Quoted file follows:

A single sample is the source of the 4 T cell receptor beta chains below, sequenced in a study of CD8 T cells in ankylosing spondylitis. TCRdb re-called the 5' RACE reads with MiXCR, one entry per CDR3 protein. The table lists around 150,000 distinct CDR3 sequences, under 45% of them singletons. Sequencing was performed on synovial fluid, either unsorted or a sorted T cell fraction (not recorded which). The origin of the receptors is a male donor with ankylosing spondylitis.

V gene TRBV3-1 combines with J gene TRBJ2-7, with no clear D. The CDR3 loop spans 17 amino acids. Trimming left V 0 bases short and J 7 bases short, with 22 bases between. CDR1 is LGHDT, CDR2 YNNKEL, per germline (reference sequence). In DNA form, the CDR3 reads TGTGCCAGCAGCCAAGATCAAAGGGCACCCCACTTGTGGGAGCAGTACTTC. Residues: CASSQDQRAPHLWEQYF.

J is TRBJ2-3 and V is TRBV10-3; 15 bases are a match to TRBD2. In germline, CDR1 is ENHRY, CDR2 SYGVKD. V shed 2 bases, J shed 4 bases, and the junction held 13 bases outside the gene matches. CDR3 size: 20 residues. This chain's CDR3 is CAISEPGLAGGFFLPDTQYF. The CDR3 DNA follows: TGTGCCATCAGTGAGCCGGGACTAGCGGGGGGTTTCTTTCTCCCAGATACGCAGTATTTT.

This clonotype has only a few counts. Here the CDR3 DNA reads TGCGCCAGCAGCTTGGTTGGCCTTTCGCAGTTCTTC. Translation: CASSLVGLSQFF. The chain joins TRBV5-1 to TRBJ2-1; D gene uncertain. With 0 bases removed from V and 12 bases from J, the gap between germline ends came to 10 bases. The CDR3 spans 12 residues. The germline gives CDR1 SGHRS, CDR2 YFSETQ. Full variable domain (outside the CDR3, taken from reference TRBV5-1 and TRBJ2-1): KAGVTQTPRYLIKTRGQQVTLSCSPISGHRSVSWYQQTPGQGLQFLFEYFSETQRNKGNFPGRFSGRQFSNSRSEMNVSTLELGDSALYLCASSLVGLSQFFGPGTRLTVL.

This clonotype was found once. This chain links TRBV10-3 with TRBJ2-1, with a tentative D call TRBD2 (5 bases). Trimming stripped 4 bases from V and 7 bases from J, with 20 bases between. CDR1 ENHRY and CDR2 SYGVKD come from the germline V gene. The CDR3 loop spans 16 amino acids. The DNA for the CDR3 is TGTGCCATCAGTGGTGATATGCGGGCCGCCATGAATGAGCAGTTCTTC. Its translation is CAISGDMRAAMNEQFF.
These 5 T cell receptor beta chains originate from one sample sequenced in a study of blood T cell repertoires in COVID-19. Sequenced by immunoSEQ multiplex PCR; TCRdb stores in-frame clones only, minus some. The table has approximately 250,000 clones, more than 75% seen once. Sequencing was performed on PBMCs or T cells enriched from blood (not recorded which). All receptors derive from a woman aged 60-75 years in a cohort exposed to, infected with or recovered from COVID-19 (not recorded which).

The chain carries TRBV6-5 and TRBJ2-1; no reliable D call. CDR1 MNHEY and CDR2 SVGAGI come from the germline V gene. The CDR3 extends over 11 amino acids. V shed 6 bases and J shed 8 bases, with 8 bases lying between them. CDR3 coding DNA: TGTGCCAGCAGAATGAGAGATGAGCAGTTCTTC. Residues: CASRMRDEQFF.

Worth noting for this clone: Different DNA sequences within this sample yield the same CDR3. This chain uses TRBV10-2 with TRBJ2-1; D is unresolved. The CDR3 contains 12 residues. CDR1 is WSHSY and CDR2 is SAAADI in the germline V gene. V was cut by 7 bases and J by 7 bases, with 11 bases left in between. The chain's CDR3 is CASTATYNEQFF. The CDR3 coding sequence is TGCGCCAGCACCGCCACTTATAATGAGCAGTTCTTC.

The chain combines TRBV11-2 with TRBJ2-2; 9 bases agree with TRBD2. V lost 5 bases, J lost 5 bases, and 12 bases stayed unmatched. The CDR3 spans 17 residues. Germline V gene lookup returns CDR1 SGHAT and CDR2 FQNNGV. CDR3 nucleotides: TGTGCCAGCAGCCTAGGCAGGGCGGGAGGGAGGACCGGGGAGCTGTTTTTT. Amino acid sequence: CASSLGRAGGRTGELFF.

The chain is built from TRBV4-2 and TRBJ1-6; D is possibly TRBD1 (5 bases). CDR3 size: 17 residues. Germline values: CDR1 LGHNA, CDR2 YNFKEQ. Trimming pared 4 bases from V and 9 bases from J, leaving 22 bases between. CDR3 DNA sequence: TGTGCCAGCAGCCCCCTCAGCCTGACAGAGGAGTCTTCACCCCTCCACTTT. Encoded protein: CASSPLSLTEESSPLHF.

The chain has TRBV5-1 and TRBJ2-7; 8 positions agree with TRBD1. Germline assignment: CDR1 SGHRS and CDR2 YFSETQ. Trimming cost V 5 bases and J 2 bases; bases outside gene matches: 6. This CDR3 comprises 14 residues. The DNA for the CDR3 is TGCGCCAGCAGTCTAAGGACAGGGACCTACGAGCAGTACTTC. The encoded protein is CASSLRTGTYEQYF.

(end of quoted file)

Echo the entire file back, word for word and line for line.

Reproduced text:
A single sample is the source of the 4 T cell receptor beta chains below, sequenced in a study of CD8 T cells in ankylosing spondylitis. TCRdb re-called the 5' RACE reads with MiXCR, one entry per CDR3 protein. The table lists around 150,000 distinct CDR3 sequences, under 45% of them singletons. Sequencing was performed on synovial fluid, either unsorted or a sorted T cell fraction (not recorded which). The origin of the receptors is a male donor with ankylosing spondylitis.

V gene TRBV3-1 combines with J gene TRBJ2-7, with no clear D. The CDR3 loop spans 17 amino acids. Trimming left V 0 bases short and J 7 bases short, with 22 bases between. CDR1 is LGHDT, CDR2 YNNKEL, per germline (reference sequence). In DNA form, the CDR3 reads TGTGCCAGCAGCCAAGATCAAAGGGCACCCCACTTGTGGGAGCAGTACTTC. Residues: CASSQDQRAPHLWEQYF.

J is TRBJ2-3 and V is TRBV10-3; 15 bases are a match to TRBD2. In germline, CDR1 is ENHRY, CDR2 SYGVKD. V shed 2 bases, J shed 4 bases, and the junction held 13 bases outside the gene matches. CDR3 size: 20 residues. This chain's CDR3 is CAISEPGLAGGFFLPDTQYF. The CDR3 DNA follows: TGTGCCATCAGTGAGCCGGGACTAGCGGGGGGTTTCTTTCTCCCAGATACGCAGTATTTT.

This clonotype has only a few counts. Here the CDR3 DNA reads TGCGCCAGCAGCTTGGTTGGCCTTTCGCAGTTCTTC. Translation: CASSLVGLSQFF. The chain joins TRBV5-1 to TRBJ2-1; D gene uncertain. With 0 bases removed from V and 12 bases from J, the gap between germline ends came to 10 bases. The CDR3 spans 12 residues. The germline gives CDR1 SGHRS, CDR2 YFSETQ. Full variable domain (outside the CDR3, taken from reference TRBV5-1 and TRBJ2-1): KAGVTQTPRYLIKTRGQQVTLSCSPISGHRSVSWYQQTPGQGLQFLFEYFSETQRNKGNFPGRFSGRQFSNSRSEMNVSTLELGDSALYLCASSLVGLSQFFGPGTRLTVL.

This clonotype was found once. This chain links TRBV10-3 with TRBJ2-1, with a tentative D call TRBD2 (5 bases). Trimming stripped 4 bases from V and 7 bases from J, with 20 bases between. CDR1 ENHRY and CDR2 SYGVKD come from the germline V gene. The CDR3 loop spans 16 amino acids. The DNA for the CDR3 is TGTGCCATCAGTGGTGATATGCGGGCCGCCATGAATGAGCAGTTCTTC. Its translation is CAISGDMRAAMNEQFF.
These 5 T cell receptor beta chains originate from one sample sequenced in a study of blood T cell repertoires in COVID-19. Sequenced by immunoSEQ multiplex PCR; TCRdb stores in-frame clones only, minus some. The table has approximately 250,000 clones, more than 75% seen once. Sequencing was performed on PBMCs or T cells enriched from blood (not recorded which). All receptors derive from a woman aged 60-75 years in a cohort exposed to, infected with or recovered from COVID-19 (not recorded which).

The chain carries TRBV6-5 and TRBJ2-1; no reliable D call. CDR1 MNHEY and CDR2 SVGAGI come from the germline V gene. The CDR3 extends over 11 amino acids. V shed 6 bases and J shed 8 bases, with 8 bases lying between them. CDR3 coding DNA: TGTGCCAGCAGAATGAGAGATGAGCAGTTCTTC. Residues: CASRMRDEQFF.

Worth noting for this clone: Different DNA sequences within this sample yield the same CDR3. This chain uses TRBV10-2 with TRBJ2-1; D is unresolved. The CDR3 contains 12 residues. CDR1 is WSHSY and CDR2 is SAAADI in the germline V gene. V was cut by 7 bases and J by 7 bases, with 11 bases left in between. The chain's CDR3 is CASTATYNEQFF. The CDR3 coding sequence is TGCGCCAGCACCGCCACTTATAATGAGCAGTTCTTC.

The chain combines TRBV11-2 with TRBJ2-2; 9 bases agree with TRBD2. V lost 5 bases, J lost 5 bases, and 12 bases stayed unmatched. The CDR3 spans 17 residues. Germline V gene lookup returns CDR1 SGHAT and CDR2 FQNNGV. CDR3 nucleotides: TGTGCCAGCAGCCTAGGCAGGGCGGGAGGGAGGACCGGGGAGCTGTTTTTT. Amino acid sequence: CASSLGRAGGRTGELFF.

The chain is built from TRBV4-2 and TRBJ1-6; D is possibly TRBD1 (5 bases). CDR3 size: 17 residues. Germline values: CDR1 LGHNA, CDR2 YNFKEQ. Trimming pared 4 bases from V and 9 bases from J, leaving 22 bases between. CDR3 DNA sequence: TGTGCCAGCAGCCCCCTCAGCCTGACAGAGGAGTCTTCACCCCTCCACTTT. Encoded protein: CASSPLSLTEESSPLHF.

The chain has TRBV5-1 and TRBJ2-7; 8 positions agree with TRBD1. Germline assignment: CDR1 SGHRS and CDR2 YFSETQ. Trimming cost V 5 bases and J 2 bases; bases outside gene matches: 6. This CDR3 comprises 14 residues. The DNA for the CDR3 is TGCGCCAGCAGTCTAAGGACAGGGACCTACGAGCAGTACTTC. The encoded protein is CASSLRTGTYEQYF.